External Boundaries: How to Respectfully Express Your Boundary
After taking the 4 internal questions above to heart, and only after, you should have greater mental strength and clarity to assess whether some greater action feels right for you. Again, accept where you are and only do what “your best” looks like. Here are some practical tips to firmly and respectfully confront, whether that’s to not attend the event at all or to address behavior that crosses your self care line.
Write Down Your Personal Parameters. Yes actually write on paper! Getting to know what you will or will not allow into your life is powerful and especially when manifested through writing. It’s like you’re half way there, making expressing your needs and desires much less scary. You can start with, “To honor my own self respect and love, others may not _________.” (e.g., comment about my weight, talk over me, assume I’ll go along, criticize or make fun of me, take their anger out on me, decide what is best for me).
Don’t Avoid. I’ve learned the hard way how avoiding makes things blow up. This means not waiting until the day of the holiday but rather well in advance to speak with your family about your needs and boundaries.
Be Authentic and Open When You Can. As long as the family member is relatively emotionally balanced, I find it often best to discuss your issues from the heart. And of course, well ahead of time is best. Try to focus less on judging them and more on sharing authentically what you are struggling with and what you need.
Frame it Positively. How we word things can literally make all the difference. I remember when raising our kids, how much better the interaction went when we kept our limits for them positive. Firm, but also positive. I say the same applies for anyone in our life when we set limits. If you’re mother is a yeller, then rather than saying, “Don’t yell at me! You’re impossible.” Try, “I care about how you feel and what you want. I would love to hear what you have to say as soon as you’re calm.” If that doesn’t work, more firm boundaries might be needed.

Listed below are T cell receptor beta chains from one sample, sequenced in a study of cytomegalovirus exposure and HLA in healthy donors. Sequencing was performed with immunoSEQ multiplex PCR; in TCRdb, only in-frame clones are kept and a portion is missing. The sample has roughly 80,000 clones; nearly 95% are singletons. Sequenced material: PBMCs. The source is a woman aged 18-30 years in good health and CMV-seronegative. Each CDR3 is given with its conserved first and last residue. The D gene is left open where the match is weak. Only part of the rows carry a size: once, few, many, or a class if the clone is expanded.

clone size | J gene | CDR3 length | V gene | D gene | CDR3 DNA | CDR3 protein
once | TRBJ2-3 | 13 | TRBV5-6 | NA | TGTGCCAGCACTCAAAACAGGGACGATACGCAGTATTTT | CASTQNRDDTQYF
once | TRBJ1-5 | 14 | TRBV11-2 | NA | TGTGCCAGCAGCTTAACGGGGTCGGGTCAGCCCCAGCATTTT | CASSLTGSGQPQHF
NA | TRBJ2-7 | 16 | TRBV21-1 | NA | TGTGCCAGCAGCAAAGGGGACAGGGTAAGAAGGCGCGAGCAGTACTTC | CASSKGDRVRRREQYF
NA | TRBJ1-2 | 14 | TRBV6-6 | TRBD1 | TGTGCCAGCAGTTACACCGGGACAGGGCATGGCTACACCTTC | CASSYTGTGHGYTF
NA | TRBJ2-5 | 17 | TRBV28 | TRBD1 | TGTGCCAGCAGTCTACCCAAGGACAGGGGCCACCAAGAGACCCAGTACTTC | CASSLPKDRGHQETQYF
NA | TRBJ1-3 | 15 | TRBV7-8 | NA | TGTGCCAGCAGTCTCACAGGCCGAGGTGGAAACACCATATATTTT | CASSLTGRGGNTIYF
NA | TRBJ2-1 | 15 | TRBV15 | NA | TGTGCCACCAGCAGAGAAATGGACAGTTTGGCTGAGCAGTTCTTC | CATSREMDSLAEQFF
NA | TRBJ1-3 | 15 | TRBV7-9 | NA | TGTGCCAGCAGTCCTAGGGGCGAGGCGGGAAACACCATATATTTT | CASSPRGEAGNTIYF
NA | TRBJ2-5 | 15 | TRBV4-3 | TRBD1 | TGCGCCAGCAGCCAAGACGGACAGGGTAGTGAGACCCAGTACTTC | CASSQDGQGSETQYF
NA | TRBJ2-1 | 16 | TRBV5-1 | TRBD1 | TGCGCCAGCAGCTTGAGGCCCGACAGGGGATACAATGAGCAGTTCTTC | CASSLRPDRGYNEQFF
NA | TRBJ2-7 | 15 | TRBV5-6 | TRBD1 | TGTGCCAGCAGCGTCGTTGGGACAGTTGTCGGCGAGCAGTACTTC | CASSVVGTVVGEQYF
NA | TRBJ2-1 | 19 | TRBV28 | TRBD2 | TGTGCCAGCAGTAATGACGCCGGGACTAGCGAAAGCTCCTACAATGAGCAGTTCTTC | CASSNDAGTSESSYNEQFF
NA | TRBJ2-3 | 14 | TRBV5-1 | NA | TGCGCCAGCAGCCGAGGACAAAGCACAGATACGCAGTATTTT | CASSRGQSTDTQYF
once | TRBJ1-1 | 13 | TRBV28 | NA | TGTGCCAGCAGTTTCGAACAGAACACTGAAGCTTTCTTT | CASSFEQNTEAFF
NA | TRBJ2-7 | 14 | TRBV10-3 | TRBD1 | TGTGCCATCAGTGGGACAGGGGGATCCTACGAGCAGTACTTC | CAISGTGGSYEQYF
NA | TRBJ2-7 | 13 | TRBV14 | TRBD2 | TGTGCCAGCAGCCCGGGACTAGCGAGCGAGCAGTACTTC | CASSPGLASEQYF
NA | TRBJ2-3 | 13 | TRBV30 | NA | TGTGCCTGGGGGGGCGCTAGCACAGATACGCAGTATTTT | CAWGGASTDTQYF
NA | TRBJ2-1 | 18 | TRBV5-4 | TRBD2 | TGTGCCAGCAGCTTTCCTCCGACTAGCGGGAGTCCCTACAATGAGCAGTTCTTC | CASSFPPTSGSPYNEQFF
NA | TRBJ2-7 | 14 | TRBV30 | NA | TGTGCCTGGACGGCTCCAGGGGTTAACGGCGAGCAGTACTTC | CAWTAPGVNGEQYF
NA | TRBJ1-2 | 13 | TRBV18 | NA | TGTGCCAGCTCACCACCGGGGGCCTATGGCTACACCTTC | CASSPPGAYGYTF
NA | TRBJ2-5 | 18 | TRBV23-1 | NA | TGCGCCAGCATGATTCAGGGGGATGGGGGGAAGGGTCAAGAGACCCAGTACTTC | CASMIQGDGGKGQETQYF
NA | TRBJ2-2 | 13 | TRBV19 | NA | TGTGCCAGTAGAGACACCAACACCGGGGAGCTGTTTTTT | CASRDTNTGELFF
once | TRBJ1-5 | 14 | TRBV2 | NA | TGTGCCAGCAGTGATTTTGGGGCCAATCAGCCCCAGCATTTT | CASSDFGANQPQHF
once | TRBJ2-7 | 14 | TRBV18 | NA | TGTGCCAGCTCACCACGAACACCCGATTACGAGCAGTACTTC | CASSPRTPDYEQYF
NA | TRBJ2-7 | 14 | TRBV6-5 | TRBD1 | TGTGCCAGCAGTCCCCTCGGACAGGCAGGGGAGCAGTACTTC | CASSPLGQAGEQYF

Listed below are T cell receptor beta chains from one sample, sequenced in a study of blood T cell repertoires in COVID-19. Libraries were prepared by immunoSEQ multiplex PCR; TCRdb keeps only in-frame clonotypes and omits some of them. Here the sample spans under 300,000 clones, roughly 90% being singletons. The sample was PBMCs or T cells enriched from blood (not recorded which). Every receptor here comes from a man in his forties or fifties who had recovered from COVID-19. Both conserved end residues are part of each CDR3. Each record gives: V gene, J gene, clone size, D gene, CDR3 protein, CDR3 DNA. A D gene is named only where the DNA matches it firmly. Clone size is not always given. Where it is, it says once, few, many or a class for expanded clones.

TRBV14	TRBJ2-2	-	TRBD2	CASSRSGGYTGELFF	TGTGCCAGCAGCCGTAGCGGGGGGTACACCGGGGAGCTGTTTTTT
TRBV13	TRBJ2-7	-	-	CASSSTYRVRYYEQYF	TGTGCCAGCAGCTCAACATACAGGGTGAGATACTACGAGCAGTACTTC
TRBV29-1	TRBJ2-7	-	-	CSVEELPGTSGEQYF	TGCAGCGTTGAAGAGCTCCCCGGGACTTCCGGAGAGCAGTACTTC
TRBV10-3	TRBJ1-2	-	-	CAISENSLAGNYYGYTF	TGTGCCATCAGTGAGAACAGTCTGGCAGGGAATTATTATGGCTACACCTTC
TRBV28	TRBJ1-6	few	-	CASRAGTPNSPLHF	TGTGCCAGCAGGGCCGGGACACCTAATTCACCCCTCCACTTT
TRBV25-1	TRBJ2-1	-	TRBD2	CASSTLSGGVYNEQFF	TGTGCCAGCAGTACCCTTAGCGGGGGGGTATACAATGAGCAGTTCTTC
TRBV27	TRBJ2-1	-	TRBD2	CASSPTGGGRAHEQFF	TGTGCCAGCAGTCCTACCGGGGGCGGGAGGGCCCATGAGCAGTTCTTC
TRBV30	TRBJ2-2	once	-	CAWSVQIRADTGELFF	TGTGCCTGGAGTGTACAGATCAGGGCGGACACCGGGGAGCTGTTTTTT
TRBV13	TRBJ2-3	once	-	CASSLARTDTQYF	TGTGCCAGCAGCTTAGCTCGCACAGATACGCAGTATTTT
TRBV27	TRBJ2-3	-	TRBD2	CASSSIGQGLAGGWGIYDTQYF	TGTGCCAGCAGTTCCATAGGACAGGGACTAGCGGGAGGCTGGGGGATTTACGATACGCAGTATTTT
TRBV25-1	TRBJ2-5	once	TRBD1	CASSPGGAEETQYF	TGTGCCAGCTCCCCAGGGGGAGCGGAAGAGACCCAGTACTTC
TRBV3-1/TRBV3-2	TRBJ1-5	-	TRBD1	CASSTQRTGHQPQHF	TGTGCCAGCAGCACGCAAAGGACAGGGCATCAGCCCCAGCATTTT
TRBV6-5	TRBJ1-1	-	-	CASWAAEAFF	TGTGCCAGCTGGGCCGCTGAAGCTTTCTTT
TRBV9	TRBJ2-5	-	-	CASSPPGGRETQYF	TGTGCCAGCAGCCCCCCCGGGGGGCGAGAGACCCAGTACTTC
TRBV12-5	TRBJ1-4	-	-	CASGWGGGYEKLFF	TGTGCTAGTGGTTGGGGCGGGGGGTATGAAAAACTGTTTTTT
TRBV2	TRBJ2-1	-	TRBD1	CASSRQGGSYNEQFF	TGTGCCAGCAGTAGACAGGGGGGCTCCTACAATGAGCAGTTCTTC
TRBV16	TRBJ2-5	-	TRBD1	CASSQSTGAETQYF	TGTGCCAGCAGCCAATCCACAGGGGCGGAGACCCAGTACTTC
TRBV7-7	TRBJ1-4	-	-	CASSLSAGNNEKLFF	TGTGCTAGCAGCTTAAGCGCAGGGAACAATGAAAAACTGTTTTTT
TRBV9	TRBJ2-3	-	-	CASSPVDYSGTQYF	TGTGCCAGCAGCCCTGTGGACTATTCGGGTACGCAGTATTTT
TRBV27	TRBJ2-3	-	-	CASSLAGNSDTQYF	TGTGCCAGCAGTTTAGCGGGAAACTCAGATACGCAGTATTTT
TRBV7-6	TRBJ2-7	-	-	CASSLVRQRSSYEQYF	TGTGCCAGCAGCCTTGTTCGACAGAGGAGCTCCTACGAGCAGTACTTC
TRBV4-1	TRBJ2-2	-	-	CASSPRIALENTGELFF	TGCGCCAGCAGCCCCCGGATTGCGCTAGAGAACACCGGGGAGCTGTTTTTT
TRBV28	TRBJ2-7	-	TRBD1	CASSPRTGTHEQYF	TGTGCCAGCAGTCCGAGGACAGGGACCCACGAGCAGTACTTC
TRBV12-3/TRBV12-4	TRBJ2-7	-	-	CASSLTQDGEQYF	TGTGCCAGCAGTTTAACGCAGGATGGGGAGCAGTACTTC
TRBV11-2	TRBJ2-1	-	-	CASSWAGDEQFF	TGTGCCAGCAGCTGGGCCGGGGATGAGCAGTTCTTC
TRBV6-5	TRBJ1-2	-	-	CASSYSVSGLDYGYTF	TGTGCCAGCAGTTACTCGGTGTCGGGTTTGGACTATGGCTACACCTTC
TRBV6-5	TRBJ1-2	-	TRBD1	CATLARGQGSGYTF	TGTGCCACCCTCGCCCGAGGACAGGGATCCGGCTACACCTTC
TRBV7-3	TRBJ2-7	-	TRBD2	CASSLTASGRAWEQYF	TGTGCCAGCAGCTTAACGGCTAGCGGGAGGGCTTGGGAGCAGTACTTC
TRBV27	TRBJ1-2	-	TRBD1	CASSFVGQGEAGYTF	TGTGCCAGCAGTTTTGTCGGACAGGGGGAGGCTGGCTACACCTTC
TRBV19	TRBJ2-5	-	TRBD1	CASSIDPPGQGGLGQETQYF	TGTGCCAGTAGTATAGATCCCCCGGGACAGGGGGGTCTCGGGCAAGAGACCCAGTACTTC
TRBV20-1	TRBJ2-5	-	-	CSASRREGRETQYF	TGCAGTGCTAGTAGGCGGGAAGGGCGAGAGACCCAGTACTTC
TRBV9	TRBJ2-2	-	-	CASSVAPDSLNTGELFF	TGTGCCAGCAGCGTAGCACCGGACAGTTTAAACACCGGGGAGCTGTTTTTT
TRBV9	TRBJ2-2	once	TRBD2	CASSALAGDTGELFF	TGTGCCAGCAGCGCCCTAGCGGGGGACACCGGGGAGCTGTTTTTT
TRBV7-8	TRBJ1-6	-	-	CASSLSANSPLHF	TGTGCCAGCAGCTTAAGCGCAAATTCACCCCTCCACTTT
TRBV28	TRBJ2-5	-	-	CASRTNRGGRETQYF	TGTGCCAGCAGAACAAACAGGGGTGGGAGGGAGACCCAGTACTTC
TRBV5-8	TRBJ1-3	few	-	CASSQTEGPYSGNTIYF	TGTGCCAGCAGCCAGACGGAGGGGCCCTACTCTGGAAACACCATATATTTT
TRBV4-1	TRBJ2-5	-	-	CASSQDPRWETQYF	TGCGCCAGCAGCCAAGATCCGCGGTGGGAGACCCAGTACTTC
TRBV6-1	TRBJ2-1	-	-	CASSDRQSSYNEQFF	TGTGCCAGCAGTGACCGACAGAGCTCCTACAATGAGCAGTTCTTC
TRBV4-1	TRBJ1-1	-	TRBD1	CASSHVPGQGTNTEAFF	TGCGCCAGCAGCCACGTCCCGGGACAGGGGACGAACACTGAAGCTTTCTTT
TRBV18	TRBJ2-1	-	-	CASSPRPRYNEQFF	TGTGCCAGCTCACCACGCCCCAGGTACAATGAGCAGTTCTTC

Yes-No-Yes. Another positive method is called Yes! No. Yes? William Ury writes about this 3-step method, mostly for business interactions. From common scenarios with my clients, here are some examples applied to family (notice the I language, not You):
Example 1: When you’ve decided to reduce time spent with family on the holidays as a personal self care boundary
The Yes: I realize that I need to take better care of my health and life balance. The No: So I won’t be staying as long as usual for our family dinner and I’ve gotten really clear about this. The Yes: This way when I’m there I can be fully present.
Example 2: Stopping critical comments
The Yes: I am really working on growing more unconditionally accepting of my body, my self and others. The No: I have decided that I will stop anyone who comments on my weight or says anything I perceive as critical. The Yes: I am happy to help support you or anyone in our family to feel better about themselves too. Let me know how I can do the same for you.
DON’T GO IT ALONE
Please know that I always recommend reaching out for counseling support and healing work to draw strength for boundary setting, especially for those with chronically unbalanced family members. Setting boundaries are typically easier said than done because responses to traumatic events or upbringings naturally get stuck in our nervous system. It can feel terrifying to make changes when we are wired for harsh consequences from our past. But the best news of all is that each and every one of us has a reservoir of unlimited healing energy inside of us. We simply need the desire, and the tools and support, to tap in.